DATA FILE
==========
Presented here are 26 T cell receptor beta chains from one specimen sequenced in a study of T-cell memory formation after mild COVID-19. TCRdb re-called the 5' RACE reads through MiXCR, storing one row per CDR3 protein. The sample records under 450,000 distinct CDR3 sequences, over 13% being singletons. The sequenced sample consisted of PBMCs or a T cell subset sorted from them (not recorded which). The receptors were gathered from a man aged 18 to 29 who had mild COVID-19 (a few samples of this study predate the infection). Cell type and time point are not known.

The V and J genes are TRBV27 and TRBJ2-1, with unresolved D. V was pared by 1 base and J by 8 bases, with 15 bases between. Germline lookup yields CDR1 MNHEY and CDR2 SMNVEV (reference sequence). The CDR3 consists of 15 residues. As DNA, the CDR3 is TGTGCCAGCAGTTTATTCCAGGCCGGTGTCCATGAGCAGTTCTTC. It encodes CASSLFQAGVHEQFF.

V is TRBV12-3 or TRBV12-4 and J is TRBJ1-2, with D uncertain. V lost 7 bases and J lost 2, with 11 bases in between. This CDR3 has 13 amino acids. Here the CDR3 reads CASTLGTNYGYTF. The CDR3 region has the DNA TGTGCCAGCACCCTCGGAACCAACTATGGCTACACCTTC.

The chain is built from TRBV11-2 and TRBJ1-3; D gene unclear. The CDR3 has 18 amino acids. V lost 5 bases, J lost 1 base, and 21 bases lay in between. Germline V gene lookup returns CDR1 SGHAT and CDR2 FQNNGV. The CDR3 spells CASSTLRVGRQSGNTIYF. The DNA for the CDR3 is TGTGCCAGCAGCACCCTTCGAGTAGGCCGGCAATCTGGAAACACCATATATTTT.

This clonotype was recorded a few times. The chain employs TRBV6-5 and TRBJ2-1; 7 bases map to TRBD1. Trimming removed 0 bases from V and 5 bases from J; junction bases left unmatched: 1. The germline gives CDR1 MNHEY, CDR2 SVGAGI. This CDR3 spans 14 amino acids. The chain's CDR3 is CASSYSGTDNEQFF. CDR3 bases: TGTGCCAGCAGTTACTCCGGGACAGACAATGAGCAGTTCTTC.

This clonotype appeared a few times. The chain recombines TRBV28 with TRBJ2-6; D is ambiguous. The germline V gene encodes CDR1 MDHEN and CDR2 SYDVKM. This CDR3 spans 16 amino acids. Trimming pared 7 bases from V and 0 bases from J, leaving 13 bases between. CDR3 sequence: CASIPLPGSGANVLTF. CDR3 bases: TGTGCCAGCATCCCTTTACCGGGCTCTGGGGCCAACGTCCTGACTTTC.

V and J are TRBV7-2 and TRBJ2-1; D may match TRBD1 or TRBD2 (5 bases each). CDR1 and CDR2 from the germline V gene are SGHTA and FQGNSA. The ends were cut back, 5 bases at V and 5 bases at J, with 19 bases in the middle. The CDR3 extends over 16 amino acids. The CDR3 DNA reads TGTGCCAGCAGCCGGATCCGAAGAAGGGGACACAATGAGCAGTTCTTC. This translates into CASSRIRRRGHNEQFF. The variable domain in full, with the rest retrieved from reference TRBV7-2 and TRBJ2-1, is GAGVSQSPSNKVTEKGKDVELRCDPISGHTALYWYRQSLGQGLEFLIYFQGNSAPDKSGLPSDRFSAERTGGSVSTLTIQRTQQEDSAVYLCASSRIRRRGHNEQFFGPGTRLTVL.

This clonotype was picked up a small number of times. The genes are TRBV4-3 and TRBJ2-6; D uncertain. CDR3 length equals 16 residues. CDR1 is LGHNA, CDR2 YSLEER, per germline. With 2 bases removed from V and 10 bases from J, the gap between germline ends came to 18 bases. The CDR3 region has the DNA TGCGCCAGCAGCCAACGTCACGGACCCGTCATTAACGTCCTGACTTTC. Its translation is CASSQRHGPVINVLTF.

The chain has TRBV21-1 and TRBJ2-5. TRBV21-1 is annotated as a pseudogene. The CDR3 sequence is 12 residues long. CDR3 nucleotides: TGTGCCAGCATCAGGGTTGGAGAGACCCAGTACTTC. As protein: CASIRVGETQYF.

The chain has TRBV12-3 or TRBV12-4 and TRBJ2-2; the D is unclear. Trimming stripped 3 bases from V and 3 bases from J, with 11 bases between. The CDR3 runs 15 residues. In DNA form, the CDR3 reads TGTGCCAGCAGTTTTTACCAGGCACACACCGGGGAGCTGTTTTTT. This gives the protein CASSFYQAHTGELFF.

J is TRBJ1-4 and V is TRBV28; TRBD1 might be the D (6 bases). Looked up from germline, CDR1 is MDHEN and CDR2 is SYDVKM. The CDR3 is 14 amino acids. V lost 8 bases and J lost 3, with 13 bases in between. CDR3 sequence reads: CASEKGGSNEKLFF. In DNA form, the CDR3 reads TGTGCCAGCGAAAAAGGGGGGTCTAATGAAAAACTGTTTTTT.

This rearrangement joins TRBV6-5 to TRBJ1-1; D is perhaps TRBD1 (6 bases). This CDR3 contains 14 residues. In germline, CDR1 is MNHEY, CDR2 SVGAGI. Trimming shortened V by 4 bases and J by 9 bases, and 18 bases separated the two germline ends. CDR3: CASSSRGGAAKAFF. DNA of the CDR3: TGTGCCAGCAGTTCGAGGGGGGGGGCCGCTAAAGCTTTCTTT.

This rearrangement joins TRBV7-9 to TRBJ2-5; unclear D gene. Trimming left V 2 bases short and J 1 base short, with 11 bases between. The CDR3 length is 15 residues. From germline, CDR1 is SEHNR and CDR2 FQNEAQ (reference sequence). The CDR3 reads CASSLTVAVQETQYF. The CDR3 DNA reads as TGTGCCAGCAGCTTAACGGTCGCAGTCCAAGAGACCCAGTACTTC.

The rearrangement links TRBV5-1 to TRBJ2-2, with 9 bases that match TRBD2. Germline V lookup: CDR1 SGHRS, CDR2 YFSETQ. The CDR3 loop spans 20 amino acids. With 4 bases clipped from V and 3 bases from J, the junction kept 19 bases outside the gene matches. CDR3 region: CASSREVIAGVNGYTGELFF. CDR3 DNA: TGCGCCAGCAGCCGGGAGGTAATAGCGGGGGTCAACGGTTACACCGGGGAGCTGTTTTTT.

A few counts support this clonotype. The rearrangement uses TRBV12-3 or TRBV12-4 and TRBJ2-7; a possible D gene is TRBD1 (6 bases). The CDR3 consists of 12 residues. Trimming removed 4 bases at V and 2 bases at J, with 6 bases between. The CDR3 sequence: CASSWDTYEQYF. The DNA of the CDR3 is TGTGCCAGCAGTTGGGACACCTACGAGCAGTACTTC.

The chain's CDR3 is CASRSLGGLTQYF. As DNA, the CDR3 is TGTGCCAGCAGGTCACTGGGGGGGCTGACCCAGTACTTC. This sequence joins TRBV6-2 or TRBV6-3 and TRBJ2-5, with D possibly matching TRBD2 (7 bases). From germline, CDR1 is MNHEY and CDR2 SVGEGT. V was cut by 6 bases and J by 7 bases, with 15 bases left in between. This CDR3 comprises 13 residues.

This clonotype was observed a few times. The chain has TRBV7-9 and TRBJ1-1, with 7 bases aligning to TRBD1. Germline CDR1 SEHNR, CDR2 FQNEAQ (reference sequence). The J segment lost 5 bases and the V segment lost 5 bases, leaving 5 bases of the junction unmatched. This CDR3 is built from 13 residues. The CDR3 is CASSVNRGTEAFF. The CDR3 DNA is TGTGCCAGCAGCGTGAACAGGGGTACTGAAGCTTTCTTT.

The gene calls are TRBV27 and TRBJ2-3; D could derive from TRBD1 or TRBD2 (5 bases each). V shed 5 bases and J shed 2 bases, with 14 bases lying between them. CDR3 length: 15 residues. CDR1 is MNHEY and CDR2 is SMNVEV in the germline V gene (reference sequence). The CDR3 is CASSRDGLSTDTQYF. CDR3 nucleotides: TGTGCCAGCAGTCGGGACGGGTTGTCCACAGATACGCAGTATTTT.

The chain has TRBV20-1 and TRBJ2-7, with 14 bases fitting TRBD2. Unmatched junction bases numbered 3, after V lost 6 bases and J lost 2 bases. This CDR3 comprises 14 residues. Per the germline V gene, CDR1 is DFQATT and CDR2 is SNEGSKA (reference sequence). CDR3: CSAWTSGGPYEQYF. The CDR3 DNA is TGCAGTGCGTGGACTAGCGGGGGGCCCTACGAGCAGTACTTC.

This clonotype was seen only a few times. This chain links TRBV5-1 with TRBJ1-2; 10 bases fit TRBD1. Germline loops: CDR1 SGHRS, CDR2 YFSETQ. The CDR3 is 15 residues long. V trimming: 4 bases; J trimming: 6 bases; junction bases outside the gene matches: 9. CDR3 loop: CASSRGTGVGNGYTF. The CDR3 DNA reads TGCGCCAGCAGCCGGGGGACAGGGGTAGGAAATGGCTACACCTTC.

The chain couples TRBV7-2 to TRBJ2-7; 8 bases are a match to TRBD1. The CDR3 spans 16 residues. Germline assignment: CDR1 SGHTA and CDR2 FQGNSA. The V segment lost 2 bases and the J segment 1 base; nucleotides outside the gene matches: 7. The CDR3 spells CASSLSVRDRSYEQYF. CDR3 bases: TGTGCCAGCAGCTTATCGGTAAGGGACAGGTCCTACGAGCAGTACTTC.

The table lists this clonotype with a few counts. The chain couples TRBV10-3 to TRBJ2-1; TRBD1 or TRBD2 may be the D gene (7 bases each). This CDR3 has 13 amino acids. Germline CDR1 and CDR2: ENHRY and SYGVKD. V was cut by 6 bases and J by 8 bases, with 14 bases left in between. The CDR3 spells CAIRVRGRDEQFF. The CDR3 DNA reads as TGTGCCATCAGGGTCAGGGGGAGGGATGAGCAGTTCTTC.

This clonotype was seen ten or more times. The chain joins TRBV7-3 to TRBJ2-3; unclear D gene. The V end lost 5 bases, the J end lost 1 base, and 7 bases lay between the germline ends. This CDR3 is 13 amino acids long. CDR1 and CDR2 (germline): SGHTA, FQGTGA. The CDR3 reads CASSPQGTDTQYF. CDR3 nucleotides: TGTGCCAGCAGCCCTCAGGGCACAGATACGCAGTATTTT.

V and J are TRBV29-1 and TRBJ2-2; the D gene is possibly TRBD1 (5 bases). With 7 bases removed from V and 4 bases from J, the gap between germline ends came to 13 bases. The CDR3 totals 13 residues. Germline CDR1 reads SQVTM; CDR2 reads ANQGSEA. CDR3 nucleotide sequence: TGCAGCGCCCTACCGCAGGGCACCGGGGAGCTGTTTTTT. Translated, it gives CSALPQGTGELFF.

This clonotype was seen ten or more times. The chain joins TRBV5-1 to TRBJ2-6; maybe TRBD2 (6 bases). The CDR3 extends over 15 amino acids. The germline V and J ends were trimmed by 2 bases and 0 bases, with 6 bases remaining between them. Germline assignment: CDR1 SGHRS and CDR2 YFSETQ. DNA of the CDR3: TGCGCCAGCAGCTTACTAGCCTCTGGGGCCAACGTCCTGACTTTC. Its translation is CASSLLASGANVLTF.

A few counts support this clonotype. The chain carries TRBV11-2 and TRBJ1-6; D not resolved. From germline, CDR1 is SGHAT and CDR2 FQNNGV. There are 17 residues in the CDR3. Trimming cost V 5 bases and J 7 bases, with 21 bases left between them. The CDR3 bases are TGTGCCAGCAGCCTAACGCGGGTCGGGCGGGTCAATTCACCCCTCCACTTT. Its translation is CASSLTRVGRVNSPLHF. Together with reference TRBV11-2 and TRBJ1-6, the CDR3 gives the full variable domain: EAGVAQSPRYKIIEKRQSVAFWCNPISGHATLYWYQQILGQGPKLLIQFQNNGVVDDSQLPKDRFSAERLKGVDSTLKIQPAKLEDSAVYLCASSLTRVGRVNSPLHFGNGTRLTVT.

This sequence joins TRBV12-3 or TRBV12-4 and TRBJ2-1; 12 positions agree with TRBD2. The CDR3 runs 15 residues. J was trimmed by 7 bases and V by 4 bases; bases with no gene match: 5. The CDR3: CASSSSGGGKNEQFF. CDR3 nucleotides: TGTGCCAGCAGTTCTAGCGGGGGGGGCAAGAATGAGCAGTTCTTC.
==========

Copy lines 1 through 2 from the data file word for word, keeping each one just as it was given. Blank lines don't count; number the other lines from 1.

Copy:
Presented here are 26 T cell receptor beta chains from one specimen sequenced in a study of T-cell memory formation after mild COVID-19. TCRdb re-called the 5' RACE reads through MiXCR, storing one row per CDR3 protein. The sample records under 450,000 distinct CDR3 sequences, over 13% being singletons. The sequenced sample consisted of PBMCs or a T cell subset sorted from them (not recorded which). The receptors were gathered from a man aged 18 to 29 who had mild COVID-19 (a few samples of this study predate the infection). Cell type and time point are not known.

The V and J genes are TRBV27 and TRBJ2-1, with unresolved D. V was pared by 1 base and J by 8 bases, with 15 bases between. Germline lookup yields CDR1 MNHEY and CDR2 SMNVEV (reference sequence). The CDR3 consists of 15 residues. As DNA, the CDR3 is TGTGCCAGCAGTTTATTCCAGGCCGGTGTCCATGAGCAGTTCTTC. It encodes CASSLFQAGVHEQFF.